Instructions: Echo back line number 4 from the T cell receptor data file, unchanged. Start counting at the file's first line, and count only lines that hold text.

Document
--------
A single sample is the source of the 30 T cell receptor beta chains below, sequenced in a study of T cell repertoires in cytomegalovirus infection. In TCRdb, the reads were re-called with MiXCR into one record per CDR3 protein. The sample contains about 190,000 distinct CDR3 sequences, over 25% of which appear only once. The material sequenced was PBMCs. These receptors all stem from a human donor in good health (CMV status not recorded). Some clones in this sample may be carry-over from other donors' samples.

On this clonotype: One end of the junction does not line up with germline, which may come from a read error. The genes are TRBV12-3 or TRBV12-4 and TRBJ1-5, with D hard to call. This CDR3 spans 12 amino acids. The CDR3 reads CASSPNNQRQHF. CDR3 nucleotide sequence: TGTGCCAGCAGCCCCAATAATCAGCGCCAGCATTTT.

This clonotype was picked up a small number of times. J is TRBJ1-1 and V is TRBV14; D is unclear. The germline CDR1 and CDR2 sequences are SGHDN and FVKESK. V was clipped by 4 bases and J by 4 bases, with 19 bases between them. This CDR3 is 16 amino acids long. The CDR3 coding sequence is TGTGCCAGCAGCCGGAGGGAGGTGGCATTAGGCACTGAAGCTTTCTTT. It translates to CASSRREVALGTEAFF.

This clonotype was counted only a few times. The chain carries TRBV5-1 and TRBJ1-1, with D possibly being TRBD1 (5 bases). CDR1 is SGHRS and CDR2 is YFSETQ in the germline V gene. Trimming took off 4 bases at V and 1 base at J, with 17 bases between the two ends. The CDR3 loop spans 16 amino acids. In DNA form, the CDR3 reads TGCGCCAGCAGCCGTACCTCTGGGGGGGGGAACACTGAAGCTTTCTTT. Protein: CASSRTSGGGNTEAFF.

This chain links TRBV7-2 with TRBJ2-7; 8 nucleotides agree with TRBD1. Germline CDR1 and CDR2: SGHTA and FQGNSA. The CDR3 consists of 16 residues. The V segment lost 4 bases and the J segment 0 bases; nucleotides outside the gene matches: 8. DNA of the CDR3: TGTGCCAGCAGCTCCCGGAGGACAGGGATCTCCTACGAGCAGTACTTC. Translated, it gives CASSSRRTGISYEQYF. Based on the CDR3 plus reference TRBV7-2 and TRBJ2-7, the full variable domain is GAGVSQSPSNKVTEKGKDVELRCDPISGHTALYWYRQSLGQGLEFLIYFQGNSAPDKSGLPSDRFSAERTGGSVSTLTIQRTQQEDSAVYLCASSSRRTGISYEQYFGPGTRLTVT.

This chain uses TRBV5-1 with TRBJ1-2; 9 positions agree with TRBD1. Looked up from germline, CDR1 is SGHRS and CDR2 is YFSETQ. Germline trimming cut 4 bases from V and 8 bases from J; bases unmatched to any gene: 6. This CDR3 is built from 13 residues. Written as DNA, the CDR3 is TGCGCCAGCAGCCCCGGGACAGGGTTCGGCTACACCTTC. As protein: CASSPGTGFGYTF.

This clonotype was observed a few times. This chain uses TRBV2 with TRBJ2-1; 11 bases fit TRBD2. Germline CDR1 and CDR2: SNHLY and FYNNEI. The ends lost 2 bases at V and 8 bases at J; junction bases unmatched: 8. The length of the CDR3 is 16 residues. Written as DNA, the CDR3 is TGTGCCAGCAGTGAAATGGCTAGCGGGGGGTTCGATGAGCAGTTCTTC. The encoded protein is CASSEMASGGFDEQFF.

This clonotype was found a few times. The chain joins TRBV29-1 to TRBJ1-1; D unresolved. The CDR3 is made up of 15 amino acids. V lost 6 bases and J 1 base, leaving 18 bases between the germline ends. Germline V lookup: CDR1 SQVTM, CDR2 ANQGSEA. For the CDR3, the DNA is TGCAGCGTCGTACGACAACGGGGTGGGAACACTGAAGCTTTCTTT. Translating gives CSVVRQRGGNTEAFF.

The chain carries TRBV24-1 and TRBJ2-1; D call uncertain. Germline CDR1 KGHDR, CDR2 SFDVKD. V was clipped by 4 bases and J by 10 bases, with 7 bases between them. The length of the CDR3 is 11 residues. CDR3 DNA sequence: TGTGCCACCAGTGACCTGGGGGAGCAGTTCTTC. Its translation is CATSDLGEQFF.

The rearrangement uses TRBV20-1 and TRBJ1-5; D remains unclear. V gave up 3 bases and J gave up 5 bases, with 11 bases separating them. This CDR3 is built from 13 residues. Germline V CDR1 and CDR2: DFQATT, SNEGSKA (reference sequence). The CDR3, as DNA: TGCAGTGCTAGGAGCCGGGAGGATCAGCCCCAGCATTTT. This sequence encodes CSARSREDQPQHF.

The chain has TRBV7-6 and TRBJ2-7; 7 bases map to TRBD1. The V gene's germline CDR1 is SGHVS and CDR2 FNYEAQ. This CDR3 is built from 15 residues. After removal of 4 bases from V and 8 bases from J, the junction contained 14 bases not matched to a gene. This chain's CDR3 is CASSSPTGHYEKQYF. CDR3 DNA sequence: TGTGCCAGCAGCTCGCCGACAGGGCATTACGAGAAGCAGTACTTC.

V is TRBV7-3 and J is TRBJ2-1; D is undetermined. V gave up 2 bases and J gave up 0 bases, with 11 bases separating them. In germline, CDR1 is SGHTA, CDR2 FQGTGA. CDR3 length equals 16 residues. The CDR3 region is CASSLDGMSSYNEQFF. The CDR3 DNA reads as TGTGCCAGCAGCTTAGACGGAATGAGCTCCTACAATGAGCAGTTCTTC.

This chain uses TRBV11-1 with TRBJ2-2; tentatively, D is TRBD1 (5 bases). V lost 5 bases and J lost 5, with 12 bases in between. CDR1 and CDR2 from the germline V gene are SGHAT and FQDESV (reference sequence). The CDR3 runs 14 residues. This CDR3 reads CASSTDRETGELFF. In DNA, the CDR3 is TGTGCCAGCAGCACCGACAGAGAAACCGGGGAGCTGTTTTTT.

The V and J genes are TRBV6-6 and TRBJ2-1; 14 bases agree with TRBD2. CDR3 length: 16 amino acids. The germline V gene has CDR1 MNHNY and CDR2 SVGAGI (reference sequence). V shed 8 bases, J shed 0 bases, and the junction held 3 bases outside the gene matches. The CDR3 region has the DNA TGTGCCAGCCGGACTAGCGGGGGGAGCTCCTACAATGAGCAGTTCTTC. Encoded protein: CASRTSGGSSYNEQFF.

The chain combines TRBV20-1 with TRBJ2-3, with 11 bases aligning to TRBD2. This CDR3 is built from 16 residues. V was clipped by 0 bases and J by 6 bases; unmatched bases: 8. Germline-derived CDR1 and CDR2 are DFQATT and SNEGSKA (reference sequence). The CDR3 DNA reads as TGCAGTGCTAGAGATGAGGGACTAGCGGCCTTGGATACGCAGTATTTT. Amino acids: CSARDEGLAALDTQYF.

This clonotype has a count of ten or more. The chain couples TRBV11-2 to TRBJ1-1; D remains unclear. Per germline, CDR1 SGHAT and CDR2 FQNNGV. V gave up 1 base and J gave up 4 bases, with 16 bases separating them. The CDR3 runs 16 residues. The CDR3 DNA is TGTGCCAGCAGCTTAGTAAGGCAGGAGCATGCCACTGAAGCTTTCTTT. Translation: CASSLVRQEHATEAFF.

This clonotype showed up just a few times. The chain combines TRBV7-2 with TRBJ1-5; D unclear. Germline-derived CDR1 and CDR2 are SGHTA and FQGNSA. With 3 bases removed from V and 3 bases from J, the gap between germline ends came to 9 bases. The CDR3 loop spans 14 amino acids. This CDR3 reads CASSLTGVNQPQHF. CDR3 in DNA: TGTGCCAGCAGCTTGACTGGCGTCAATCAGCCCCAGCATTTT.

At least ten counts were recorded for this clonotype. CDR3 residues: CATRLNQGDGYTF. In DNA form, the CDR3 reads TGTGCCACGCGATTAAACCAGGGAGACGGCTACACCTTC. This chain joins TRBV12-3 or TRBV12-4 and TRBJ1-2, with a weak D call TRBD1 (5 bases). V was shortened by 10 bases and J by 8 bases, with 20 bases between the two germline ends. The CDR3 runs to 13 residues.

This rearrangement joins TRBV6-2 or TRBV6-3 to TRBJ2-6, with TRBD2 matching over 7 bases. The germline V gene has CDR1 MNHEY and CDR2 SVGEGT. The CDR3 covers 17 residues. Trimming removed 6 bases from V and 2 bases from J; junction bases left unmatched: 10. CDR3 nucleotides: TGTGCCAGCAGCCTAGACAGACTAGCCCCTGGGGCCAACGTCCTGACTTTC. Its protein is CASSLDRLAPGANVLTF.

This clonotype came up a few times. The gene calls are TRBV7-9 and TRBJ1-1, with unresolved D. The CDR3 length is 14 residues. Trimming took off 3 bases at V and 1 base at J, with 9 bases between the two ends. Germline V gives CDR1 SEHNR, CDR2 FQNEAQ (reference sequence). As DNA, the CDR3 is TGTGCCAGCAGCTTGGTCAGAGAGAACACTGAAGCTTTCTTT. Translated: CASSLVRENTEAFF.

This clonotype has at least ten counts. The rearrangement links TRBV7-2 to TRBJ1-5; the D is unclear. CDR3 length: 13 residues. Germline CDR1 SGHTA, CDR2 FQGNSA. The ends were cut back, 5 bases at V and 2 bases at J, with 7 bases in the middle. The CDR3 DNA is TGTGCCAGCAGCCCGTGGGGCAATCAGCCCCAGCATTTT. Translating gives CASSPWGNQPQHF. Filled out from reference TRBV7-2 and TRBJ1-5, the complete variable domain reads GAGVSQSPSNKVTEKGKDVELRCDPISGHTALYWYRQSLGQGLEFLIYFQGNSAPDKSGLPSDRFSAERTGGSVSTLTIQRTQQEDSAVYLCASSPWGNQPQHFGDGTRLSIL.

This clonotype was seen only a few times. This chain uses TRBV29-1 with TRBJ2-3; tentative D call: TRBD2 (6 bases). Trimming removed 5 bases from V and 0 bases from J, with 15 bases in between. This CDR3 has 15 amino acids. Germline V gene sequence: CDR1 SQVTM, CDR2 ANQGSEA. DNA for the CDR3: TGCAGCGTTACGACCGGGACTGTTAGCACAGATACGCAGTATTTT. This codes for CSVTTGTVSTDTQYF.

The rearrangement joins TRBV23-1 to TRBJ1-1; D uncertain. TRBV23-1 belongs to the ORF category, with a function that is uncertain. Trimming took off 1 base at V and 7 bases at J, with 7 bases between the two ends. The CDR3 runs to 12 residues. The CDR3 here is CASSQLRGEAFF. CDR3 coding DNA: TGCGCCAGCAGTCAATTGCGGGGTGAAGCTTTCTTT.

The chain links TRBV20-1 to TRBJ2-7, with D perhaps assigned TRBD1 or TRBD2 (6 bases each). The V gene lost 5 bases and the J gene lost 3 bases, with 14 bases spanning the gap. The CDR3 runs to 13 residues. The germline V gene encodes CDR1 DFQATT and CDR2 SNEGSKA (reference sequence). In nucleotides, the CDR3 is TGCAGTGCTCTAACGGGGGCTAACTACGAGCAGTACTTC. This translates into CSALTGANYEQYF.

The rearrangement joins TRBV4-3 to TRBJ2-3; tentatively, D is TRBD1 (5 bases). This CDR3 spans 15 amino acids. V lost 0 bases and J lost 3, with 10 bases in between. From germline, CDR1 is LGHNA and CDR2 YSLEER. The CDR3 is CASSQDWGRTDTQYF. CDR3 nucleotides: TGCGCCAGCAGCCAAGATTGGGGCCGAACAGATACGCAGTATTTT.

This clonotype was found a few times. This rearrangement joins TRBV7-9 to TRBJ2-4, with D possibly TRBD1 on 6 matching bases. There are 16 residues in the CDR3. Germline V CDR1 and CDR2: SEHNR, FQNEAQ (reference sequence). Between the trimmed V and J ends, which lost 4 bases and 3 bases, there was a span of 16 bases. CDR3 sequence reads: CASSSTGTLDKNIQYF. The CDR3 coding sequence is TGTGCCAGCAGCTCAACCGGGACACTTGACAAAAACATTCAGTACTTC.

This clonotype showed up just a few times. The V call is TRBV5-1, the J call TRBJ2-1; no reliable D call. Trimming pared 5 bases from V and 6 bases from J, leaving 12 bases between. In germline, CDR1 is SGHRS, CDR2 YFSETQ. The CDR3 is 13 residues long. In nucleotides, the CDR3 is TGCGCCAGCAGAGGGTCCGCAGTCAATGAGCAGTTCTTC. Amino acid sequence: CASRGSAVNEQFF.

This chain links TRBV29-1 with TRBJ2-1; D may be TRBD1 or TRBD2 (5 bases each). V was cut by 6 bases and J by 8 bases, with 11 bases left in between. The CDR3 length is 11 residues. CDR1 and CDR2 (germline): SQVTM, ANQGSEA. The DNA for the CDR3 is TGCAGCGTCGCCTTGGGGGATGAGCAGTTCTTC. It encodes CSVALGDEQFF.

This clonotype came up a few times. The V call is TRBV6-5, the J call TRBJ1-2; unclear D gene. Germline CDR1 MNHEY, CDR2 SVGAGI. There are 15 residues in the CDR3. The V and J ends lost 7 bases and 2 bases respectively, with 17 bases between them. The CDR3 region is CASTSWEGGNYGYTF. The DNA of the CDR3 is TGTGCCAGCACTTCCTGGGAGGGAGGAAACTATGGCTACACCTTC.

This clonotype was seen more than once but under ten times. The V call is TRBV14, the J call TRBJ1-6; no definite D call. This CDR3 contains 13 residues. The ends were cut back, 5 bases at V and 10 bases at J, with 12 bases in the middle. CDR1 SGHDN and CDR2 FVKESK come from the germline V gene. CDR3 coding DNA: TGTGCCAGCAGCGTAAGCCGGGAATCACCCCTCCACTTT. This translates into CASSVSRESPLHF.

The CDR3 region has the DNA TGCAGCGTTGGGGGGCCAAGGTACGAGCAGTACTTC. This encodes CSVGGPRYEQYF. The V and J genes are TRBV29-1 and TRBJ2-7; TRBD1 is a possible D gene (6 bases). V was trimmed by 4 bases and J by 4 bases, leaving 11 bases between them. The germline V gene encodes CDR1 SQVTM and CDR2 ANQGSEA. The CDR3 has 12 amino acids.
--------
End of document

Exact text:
This clonotype was counted only a few times. The chain carries TRBV5-1 and TRBJ1-1, with D possibly being TRBD1 (5 bases). CDR1 is SGHRS and CDR2 is YFSETQ in the germline V gene. Trimming took off 4 bases at V and 1 base at J, with 17 bases between the two ends. The CDR3 loop spans 16 amino acids. In DNA form, the CDR3 reads TGCGCCAGCAGCCGTACCTCTGGGGGGGGGAACACTGAAGCTTTCTTT. Protein: CASSRTSGGGNTEAFF.